Of all the medical treatments that cause extreme pain and deadly risk in pursuit of a cure, few are more daunting than a bone-marrow or stem-cell transplant to treat leukemia, lymphoma and other diseases. Patients get high doses of chemotherapy and radiation to kill cancer cells; then healthy cells are administered intravenously in hopes of building a strong new immune system. Even when it works, patients can suffer terrible side effects, dangerous infections and long-term physical limitations.

On the encouraging side, studies have shown that many transplant patients experience enhanced appreciation for life, re-ordered priorities, increased empathy and higher self-esteem. Yet they also often report lower spiritual well-being. “Negative religious coping”—feeling angry, unloved or abandoned by God, or doubting one’s beliefs—has been associated with anxiety, depression and poorer social and emotional well-being.

Experts say attending to one’s spirituality—be it with yoga, prayer, meditation, music or putting others first—may help turn spiritual struggle into an opportunity for growth.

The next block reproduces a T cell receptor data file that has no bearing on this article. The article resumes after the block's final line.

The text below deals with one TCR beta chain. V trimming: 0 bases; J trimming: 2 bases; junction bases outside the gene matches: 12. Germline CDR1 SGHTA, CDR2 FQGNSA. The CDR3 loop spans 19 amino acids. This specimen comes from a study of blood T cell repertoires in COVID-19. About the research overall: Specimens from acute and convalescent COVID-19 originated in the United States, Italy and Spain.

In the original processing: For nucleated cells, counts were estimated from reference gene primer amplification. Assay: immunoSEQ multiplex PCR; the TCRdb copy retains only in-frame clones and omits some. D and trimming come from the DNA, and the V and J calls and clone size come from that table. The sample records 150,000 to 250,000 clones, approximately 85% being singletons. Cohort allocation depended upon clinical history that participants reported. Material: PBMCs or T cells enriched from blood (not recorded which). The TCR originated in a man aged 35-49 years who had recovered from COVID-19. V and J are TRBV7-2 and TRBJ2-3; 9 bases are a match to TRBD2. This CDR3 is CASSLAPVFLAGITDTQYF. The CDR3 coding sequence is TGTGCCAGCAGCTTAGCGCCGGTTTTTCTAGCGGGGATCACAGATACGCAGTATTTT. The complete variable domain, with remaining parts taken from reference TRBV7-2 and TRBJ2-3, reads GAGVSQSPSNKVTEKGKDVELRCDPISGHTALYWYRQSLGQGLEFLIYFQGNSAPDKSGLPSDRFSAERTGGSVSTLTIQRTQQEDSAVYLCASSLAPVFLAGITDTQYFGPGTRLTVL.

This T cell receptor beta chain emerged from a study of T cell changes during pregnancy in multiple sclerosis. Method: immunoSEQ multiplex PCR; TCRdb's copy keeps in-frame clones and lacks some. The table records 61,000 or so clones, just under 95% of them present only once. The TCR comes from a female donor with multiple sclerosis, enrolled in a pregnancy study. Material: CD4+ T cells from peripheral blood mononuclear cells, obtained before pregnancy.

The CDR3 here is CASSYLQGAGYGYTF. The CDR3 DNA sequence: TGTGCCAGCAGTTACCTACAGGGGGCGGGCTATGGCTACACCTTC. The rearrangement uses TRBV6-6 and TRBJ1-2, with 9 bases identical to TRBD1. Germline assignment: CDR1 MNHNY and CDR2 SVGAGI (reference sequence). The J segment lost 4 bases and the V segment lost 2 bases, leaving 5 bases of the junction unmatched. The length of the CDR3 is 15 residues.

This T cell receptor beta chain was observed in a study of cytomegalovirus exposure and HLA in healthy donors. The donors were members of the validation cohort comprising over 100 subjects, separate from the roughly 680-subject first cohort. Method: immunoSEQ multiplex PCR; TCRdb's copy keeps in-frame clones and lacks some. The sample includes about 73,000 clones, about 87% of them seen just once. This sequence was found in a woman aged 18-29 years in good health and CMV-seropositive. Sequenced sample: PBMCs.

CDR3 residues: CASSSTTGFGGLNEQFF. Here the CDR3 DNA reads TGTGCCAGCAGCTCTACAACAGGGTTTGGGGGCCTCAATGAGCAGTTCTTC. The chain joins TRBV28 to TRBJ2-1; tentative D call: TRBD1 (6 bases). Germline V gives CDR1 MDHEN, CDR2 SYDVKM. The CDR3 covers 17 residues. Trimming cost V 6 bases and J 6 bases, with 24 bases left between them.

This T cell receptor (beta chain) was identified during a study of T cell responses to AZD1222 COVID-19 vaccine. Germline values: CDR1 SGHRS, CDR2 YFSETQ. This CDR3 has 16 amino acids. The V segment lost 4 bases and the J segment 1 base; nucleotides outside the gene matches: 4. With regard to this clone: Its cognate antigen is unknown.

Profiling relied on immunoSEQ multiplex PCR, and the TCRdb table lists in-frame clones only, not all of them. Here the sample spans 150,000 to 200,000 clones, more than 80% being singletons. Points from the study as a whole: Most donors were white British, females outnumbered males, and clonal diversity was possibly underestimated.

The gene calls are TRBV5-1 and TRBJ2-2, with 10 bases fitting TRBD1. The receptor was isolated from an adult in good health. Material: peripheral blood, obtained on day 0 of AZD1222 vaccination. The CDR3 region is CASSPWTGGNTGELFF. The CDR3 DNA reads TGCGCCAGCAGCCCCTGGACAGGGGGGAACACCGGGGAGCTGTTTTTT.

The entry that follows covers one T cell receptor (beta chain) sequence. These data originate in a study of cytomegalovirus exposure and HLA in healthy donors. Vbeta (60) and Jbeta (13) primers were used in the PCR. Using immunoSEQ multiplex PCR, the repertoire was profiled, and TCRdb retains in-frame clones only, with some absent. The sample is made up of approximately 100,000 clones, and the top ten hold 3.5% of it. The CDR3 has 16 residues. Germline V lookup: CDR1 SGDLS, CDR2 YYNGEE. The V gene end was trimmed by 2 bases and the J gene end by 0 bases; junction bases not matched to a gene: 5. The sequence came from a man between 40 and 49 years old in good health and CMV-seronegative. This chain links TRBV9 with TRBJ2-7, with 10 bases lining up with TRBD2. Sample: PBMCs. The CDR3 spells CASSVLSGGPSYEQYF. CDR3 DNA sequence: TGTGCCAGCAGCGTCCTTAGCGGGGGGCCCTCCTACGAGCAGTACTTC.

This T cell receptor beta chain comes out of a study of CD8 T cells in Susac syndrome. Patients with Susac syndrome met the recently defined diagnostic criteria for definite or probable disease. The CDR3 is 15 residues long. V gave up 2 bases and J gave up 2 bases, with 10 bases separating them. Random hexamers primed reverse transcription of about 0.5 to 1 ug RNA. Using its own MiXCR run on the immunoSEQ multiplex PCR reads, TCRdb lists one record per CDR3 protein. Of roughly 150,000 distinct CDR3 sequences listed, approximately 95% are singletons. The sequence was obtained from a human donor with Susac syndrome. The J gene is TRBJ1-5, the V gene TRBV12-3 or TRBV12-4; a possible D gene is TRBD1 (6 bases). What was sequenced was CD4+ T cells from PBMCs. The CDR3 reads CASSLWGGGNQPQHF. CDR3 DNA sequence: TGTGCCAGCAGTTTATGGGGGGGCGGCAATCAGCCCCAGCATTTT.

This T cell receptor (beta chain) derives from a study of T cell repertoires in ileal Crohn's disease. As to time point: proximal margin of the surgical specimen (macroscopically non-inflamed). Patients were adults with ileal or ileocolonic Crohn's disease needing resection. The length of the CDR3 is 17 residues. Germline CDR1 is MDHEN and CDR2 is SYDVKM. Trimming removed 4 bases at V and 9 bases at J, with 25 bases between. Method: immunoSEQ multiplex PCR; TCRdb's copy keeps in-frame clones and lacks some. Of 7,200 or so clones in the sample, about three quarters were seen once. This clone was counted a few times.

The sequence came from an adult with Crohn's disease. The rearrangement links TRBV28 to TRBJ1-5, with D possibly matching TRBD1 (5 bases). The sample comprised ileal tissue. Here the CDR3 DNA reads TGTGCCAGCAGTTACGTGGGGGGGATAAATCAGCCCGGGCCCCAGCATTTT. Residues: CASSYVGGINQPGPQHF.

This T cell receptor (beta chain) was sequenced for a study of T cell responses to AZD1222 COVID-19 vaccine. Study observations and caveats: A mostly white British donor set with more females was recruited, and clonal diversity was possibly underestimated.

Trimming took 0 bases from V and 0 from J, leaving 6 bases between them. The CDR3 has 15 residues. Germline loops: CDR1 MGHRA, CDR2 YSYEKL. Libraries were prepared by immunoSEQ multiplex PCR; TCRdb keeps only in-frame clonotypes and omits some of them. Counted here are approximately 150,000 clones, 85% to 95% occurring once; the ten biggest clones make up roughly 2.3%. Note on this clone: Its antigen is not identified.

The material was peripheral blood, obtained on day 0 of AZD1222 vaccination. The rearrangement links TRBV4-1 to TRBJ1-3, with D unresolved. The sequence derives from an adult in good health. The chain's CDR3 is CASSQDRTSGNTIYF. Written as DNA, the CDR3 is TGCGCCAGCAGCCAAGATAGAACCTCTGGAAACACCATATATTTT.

In addition, the article shares interdenominational prayers.

Four Nondenominational Prayers for Healing

My God and God of all generations, in my great need I pour out my heart to you. Long days and weeks of suffering are hard to endure. In my struggle, I reach out for the help that only you can give. Let me feel that you are near, and that your care enfolds me. Rouse me with the strength to overcome my weakness, and brighten my spirit with the assurance of your love. Help me to sustain the hopes of my loved ones as they strive to strengthen and encourage me. May the healing power you have placed within me give me the strength to recover so I may fulfill my journey in the Divine Plan.

* * * * *